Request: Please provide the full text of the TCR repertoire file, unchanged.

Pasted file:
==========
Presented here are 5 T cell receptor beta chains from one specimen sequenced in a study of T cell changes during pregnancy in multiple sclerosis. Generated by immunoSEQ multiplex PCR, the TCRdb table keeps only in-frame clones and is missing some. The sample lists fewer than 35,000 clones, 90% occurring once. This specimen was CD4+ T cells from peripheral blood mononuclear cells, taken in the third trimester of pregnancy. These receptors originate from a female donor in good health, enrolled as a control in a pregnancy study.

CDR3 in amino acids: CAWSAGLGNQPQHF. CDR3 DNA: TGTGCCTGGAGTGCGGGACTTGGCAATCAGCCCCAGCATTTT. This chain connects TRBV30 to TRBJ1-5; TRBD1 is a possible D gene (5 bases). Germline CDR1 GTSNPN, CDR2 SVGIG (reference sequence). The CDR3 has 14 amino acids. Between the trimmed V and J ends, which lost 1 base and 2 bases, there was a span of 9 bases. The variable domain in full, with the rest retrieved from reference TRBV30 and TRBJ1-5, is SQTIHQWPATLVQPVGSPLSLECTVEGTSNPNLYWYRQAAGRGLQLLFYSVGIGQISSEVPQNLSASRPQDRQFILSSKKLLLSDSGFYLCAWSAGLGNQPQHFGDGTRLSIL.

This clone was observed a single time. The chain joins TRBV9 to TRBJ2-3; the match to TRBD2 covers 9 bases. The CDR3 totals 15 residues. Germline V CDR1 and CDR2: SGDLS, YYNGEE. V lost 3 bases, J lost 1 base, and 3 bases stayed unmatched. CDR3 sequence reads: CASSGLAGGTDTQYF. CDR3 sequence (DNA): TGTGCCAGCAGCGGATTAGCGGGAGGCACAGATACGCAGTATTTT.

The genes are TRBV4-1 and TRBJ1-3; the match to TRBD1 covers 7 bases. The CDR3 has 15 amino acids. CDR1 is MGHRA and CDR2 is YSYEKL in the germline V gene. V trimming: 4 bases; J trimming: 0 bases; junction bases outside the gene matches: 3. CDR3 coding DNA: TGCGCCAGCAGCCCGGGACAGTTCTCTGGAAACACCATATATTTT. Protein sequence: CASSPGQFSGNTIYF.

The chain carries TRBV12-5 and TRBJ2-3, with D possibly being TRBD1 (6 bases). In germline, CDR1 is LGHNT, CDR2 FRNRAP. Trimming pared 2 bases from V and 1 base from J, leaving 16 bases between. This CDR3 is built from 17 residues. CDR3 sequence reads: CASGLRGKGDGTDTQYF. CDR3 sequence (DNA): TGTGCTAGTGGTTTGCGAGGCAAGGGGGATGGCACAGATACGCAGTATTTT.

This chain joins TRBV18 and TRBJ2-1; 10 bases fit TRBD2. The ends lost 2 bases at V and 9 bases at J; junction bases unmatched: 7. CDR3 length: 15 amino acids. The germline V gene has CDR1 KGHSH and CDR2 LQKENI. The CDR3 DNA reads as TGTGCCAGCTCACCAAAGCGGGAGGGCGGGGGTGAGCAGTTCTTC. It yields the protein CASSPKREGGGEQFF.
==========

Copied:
Presented here are 5 T cell receptor beta chains from one specimen sequenced in a study of T cell changes during pregnancy in multiple sclerosis. Generated by immunoSEQ multiplex PCR, the TCRdb table keeps only in-frame clones and is missing some. The sample lists fewer than 35,000 clones, 90% occurring once. This specimen was CD4+ T cells from peripheral blood mononuclear cells, taken in the third trimester of pregnancy. These receptors originate from a female donor in good health, enrolled as a control in a pregnancy study.

CDR3 in amino acids: CAWSAGLGNQPQHF. CDR3 DNA: TGTGCCTGGAGTGCGGGACTTGGCAATCAGCCCCAGCATTTT. This chain connects TRBV30 to TRBJ1-5; TRBD1 is a possible D gene (5 bases). Germline CDR1 GTSNPN, CDR2 SVGIG (reference sequence). The CDR3 has 14 amino acids. Between the trimmed V and J ends, which lost 1 base and 2 bases, there was a span of 9 bases. The variable domain in full, with the rest retrieved from reference TRBV30 and TRBJ1-5, is SQTIHQWPATLVQPVGSPLSLECTVEGTSNPNLYWYRQAAGRGLQLLFYSVGIGQISSEVPQNLSASRPQDRQFILSSKKLLLSDSGFYLCAWSAGLGNQPQHFGDGTRLSIL.

This clone was observed a single time. The chain joins TRBV9 to TRBJ2-3; the match to TRBD2 covers 9 bases. The CDR3 totals 15 residues. Germline V CDR1 and CDR2: SGDLS, YYNGEE. V lost 3 bases, J lost 1 base, and 3 bases stayed unmatched. CDR3 sequence reads: CASSGLAGGTDTQYF. CDR3 sequence (DNA): TGTGCCAGCAGCGGATTAGCGGGAGGCACAGATACGCAGTATTTT.

The genes are TRBV4-1 and TRBJ1-3; the match to TRBD1 covers 7 bases. The CDR3 has 15 amino acids. CDR1 is MGHRA and CDR2 is YSYEKL in the germline V gene. V trimming: 4 bases; J trimming: 0 bases; junction bases outside the gene matches: 3. CDR3 coding DNA: TGCGCCAGCAGCCCGGGACAGTTCTCTGGAAACACCATATATTTT. Protein sequence: CASSPGQFSGNTIYF.

The chain carries TRBV12-5 and TRBJ2-3, with D possibly being TRBD1 (6 bases). In germline, CDR1 is LGHNT, CDR2 FRNRAP. Trimming pared 2 bases from V and 1 base from J, leaving 16 bases between. This CDR3 is built from 17 residues. CDR3 sequence reads: CASGLRGKGDGTDTQYF. CDR3 sequence (DNA): TGTGCTAGTGGTTTGCGAGGCAAGGGGGATGGCACAGATACGCAGTATTTT.

This chain joins TRBV18 and TRBJ2-1; 10 bases fit TRBD2. The ends lost 2 bases at V and 9 bases at J; junction bases unmatched: 7. CDR3 length: 15 amino acids. The germline V gene has CDR1 KGHSH and CDR2 LQKENI. The CDR3 DNA reads as TGTGCCAGCTCACCAAAGCGGGAGGGCGGGGGTGAGCAGTTCTTC. It yields the protein CASSPKREGGGEQFF.